This hefty paperback – intellectually rigorous, yet lovingly devoted to the late economist, archivist and Vermeer scholar, John Michael Montias (1928-2005) – reflects both the respect and the community of this historian’s life. With 32 articles (from Adams to Zell), four “remembrances” by friends and colleagues, a list of art-historical publications by Montias (indeed there were many others on Eastern-European economics) and several photographs of Montias in his youth, this Festschrift provides a full-range of scholarly topics. With so many members of HNA as contributors to the volume and even more as beneficiaries of Michael (as he preferred to be called) Montias’s generosity in conversation, advice and scholarship, there were few in our field untouched by him. In the interest of full disclosure here, I, too, was one of those beneficiaries – as he was a lender to the Haarlem exhibition I curated in 1983 and a resource on several occasions for inventory queries of mine. This brief review then is my contribution to his memory.
Although one may expect that all of these articles would be inventory or document-related, reflecting much of Montias’s own work, that is not the case. Indeed, several contributions rely on inventories, archives or the price of paintings reflecting his work in the Delft and Amsterdam archives (most famously: Artists and Artisans in Delft. A Socio-Economic Study of the Seventeenth Century, 1982; Vermeer and His Milieu: A Web of Social History, 1989; and Art at Auction in Seventeenth-Century Amsterdam, 2002). Several contributions are concerned with artist travels, attribution, iconography, four are Vermeer-related, three are Rembrandt-related, two Rubens-related – so they do run the gamut. A few selections will indicate the breadth: the market for Rembrandt portrait etchings (Dickey); privileges for Dutch prints (Orenstein); anthropomorphic faces in landscape prints (Kuretsky); collection of a sixteenth-century Antwerp burgomaster (Peeters and Martens); Ochtervelt’s patron (Chong); the price of paintings (Boers-Goosens); fitting shoes and erotic meanings (Franits). Yet each author was indebted in some way to Michael.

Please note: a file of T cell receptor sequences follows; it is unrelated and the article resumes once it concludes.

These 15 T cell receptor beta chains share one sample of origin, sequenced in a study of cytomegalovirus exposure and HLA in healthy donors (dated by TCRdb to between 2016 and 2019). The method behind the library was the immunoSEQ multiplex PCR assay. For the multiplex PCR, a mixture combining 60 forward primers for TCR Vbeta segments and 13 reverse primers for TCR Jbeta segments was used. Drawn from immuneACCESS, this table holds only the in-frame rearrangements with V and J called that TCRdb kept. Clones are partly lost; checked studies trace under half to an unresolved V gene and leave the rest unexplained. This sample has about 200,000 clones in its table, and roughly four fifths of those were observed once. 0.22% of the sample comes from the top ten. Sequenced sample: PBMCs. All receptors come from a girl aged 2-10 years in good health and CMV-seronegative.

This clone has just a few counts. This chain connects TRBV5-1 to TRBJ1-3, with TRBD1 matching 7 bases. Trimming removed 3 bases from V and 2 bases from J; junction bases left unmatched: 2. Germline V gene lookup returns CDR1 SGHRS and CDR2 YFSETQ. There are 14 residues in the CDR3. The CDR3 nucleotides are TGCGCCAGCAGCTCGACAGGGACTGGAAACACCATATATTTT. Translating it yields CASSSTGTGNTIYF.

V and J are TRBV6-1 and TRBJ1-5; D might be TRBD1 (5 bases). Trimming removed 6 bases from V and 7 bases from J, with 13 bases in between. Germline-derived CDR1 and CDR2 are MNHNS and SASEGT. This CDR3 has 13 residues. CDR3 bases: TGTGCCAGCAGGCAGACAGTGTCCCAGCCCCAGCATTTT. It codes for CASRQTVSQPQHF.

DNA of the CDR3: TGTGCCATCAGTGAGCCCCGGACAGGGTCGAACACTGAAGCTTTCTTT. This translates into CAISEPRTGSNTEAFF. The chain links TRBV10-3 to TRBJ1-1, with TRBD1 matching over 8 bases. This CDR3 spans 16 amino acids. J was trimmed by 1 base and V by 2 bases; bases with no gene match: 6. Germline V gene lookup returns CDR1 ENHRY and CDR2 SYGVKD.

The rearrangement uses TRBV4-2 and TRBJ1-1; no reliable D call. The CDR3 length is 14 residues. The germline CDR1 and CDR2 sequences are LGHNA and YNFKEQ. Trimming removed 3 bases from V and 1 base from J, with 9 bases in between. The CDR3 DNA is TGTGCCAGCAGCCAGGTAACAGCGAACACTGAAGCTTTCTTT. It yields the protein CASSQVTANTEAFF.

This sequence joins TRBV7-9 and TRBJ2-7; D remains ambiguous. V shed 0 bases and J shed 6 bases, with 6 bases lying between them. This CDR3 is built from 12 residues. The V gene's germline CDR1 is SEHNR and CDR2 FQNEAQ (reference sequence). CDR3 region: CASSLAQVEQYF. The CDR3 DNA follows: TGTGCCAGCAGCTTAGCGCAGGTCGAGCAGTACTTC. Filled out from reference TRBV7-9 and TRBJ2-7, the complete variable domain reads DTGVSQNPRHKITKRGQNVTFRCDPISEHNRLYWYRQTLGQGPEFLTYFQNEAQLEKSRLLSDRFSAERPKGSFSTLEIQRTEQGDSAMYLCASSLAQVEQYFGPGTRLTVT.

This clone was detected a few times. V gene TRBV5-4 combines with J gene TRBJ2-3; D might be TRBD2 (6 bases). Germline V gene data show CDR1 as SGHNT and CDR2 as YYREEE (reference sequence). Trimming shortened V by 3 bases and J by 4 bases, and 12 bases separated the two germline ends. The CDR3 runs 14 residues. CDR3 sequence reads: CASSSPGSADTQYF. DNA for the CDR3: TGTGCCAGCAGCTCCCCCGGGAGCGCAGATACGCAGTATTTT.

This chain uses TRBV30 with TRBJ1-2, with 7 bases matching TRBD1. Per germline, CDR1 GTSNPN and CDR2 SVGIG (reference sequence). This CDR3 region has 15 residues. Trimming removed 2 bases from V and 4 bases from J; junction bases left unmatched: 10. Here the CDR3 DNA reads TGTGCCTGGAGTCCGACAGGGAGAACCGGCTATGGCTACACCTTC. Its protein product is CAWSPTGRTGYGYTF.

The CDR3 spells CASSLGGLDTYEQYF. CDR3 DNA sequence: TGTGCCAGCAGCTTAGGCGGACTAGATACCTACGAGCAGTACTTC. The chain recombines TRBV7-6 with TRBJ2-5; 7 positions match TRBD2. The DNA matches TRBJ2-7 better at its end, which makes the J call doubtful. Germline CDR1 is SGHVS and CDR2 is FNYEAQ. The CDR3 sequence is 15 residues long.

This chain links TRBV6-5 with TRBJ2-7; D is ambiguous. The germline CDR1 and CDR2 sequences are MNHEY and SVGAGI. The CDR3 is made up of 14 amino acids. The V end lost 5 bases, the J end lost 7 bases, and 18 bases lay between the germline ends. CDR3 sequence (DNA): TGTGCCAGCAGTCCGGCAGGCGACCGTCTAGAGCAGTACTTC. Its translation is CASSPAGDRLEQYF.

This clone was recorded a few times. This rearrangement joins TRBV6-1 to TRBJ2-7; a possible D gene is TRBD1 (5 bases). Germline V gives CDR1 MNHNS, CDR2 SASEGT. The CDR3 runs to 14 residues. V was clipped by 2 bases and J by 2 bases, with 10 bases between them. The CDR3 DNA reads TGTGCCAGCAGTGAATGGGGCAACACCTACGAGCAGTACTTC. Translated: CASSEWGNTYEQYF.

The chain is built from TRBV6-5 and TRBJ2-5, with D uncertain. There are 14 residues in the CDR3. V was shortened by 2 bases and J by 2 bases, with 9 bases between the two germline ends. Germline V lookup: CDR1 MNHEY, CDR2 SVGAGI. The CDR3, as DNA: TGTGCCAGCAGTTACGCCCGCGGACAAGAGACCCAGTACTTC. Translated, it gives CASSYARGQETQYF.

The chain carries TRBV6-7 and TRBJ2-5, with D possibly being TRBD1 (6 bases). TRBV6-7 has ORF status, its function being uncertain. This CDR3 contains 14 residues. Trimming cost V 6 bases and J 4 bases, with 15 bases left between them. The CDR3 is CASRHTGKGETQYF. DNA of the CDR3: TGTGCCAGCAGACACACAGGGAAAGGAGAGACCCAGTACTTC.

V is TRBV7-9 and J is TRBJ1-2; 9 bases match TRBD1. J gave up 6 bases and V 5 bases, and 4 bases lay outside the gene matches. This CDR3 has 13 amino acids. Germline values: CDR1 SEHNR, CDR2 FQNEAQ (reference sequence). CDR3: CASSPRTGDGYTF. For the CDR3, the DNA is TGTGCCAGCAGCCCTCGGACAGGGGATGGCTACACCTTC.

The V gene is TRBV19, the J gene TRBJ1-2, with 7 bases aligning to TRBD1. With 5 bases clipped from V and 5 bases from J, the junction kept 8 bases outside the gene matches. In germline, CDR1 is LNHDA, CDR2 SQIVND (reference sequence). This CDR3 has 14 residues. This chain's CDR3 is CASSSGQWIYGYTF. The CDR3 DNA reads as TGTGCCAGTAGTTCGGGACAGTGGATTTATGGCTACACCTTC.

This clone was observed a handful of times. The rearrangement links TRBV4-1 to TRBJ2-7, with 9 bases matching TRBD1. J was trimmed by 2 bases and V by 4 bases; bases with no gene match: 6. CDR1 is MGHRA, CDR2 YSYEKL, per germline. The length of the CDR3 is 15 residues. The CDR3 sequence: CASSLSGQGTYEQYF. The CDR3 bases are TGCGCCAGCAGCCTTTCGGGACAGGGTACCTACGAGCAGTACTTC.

The myriad of approaches grounded in documents, archives and inventories that has changed the very nature of the art-historical field is Montias’s true legacy. To complete an artist’s biography he taught us to cast the wider net and investigate his/her milieu – indeed this is how Montias found Van Ruijven, Vermeer’s significant patron. By providing us by example and now with the tools – the Montias Database of Amsterdam Inventories (at the Frick Art Reference Library and in cooperation with the Rijksbureau voor Kunsthistorische Documentatie, the RKD in The Hague), he has allowed other scholars to continue his work. This volume provides some of the gleanings of his industry, insight and innovation through those indebted to him.
Frima Fox Hofrichter